Climbing the Mountain

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I have climbed lots of Mountains, mostly in my younger days: Yosemite, Half Dome, Clouds Rest, Red Peak, Mt. Sinai, St. Gaspar Mountain. St. Gaspar Mountain is the name given to a rather steep climb up the hill beyond Giano del Umbria in Italy, above the Abbey of San Felice where the Precious Blood Community was founded in 1815. Actually the proper name for this high place is Monti Martani, and just below the peak is a place called Rifugio San Gaspare. In the banner picture above, Monti Martani is the peak to the left, and in the clouds, if you look close is a faint hint of the cross that sits at the peak.

A few years ago I was at a meeting of 40 Precious Blood Missionaries from 17 countries. During the meeting we held a day of prayer. Our General bid us undertake a trek up the mountain as an image of the missionary life.

As always, with any mountain trek, the journey becomes a sacrament of the life we lead, the journey to the kingdom. When you climb a Mountain at first there is a distant glimpse of the summit. You know where you are headed but you cannot see what you will see at the summit. Further up the trail the view of the summit disappears. You can only see the road in front of you and the nearby rocks and flowers. You lose sight of the goal, but you remember seeing it from a far and you still take steps to reach the goal. The journey continues, but the trail gets tougher, steeper. At one point you are given again a glimpse of the summit and there is renewed focus, but soon all that is seen is the steps in front of you, the trees and rocks around you, and the companions who accompany you. There are vexing and bothersome moments on this journey. You have climbed so far and you turn a corner expecting a plateau, yet here you are faced with a steeper climb and you still cannot see the goal. But you climb. Eventually you come to a clearing above the tree-line, and there it is, not far. You still must climb but suddenly the goal appears to be within reach. Then you reach the summit. You are tired, but the struggle for the journey is suddenly unimportant as you see the splendor of the world laid out before you. It remains today a significant memory.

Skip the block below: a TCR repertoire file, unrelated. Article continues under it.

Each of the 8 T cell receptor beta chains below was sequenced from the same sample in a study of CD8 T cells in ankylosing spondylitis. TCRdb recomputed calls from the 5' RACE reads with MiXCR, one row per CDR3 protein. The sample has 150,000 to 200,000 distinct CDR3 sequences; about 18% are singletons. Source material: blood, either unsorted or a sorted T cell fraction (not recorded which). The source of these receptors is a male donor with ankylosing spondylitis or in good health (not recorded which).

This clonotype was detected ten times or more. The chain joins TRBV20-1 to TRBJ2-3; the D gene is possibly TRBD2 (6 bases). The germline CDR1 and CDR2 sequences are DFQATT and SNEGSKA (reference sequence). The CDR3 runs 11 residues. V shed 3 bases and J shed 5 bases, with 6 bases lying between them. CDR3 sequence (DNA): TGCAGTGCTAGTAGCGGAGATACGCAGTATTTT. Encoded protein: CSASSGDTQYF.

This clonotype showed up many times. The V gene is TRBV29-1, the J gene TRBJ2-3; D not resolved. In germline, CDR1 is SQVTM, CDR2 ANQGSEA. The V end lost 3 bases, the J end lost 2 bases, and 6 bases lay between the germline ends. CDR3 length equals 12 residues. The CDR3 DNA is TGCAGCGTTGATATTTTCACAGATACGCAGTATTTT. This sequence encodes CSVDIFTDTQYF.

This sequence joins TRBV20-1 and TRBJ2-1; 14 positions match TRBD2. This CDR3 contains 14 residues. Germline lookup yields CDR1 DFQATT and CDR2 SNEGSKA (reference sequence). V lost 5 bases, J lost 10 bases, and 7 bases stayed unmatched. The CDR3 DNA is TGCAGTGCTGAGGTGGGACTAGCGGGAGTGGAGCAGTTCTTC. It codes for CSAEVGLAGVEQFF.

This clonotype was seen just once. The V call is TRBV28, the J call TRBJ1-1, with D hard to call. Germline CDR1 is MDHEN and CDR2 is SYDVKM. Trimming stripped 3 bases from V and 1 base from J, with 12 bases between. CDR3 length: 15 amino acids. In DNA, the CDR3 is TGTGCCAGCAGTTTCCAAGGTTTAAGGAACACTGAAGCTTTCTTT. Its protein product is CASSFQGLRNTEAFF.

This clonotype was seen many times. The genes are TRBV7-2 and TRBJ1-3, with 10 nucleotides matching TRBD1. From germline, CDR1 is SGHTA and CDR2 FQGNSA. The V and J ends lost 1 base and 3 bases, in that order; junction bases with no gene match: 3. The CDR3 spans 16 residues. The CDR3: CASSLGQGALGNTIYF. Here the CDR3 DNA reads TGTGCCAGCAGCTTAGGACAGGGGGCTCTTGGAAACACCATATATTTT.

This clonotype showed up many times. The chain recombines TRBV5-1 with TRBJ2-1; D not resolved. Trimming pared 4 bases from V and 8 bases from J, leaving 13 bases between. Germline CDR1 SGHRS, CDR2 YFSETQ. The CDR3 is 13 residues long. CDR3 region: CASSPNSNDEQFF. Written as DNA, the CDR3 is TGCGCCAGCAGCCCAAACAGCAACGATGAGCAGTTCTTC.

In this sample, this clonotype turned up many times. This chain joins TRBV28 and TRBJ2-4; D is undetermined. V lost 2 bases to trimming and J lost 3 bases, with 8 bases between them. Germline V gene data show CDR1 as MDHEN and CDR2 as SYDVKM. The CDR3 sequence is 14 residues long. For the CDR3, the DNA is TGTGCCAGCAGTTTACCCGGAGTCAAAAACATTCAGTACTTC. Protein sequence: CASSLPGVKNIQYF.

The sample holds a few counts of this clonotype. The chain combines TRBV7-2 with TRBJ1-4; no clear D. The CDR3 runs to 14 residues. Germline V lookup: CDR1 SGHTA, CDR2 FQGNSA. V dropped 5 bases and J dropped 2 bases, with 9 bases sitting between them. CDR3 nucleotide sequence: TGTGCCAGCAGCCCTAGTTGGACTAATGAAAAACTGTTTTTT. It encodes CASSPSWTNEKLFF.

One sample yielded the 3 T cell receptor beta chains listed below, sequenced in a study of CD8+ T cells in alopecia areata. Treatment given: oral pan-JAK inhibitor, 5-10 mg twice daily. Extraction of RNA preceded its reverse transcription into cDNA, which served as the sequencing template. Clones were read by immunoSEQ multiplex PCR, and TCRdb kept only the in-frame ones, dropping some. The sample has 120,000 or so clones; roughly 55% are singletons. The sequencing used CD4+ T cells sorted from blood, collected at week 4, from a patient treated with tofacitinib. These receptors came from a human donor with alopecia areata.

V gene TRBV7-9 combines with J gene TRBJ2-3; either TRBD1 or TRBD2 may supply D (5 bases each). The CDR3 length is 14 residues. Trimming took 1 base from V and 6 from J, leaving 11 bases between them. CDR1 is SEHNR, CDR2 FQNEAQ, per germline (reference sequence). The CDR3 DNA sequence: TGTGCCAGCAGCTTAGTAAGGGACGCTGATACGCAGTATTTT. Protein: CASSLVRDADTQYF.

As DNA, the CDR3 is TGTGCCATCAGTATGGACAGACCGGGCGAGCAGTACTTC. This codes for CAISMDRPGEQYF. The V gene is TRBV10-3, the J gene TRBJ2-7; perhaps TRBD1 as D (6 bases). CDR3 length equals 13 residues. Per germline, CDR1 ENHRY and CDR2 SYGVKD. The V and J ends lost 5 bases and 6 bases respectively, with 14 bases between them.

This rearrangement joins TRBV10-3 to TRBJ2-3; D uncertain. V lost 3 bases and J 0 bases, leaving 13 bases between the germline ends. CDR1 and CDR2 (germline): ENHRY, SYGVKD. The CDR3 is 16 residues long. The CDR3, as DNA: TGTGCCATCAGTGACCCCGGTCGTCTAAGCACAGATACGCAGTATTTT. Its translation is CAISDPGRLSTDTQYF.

A few years after that meeting, I returned to Italy, this time with my sister and with Peggy Doherty, a Precious Blood Companion. As part of our stay in Assisi I took them over to Giano to the Abbey at San Felice and then we drove up to the top of Monti Martani. After exploring the peak where there is a large cross and an altar, we stopped into the little restaurant called Ristorante Rifugio San Gaspare. It turned out to be the least expensive but most expansive meal of the whole trip.

St. Gaspar continually invites us to this mystical mountain so that we may listen and contemplate God’s word in creation and return to the valley with this message of God’s generous love.

Our most loving God calls us to the mystical mountain. Moses of old received the supreme commandments of the Most High from the midst of the burning thorn bush so that he might later carry them out faithfully. In like manner should we upon the mountain of perfection heed the voice of our most affectionate Father so that we might afterwards be able to communicate his divine will to others. How should we not humble ourselves before God when contemplating our sublime calling and the responsibilities which we have in virtue of our sacred duties, our talents granted by the Lord, and the heavenly treasures entrusted to our care! (from the Second Circular Letter, 1827)
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To be honest with you, even more than the new look; which I do indeed very much like; I like the new tone.

Now, if only you would post more often than you have in the past (this week excepted!).

Very nice new design and focus, Fr. Keyes. And I look forward to learning from your reflections. "Why are you here?" is the best question for Lent. Having the courage to stay with the question is another issue.

And you're right about "spirituality." In my mind, the same is true with "ministry." The terms have become meaningless.

Dear Fr. Keyes:

Have you read Petrarch's essay, "The Ascent of Mt. Ventoux?" I heartily recommend it, although I'm not sure I agree with his conclusion

You, and your community, are in my prayers.


  one of Fr. Keyes' photos

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About this Entry

This page contains a single entry by Fr. Jeffrey Keyes, C.PP.S. published on March 8, 2006 5:14 PM.

Welcome to Rifugio San Gaspare was the previous entry in this blog.

A Visit to the Source is the next entry in this blog.

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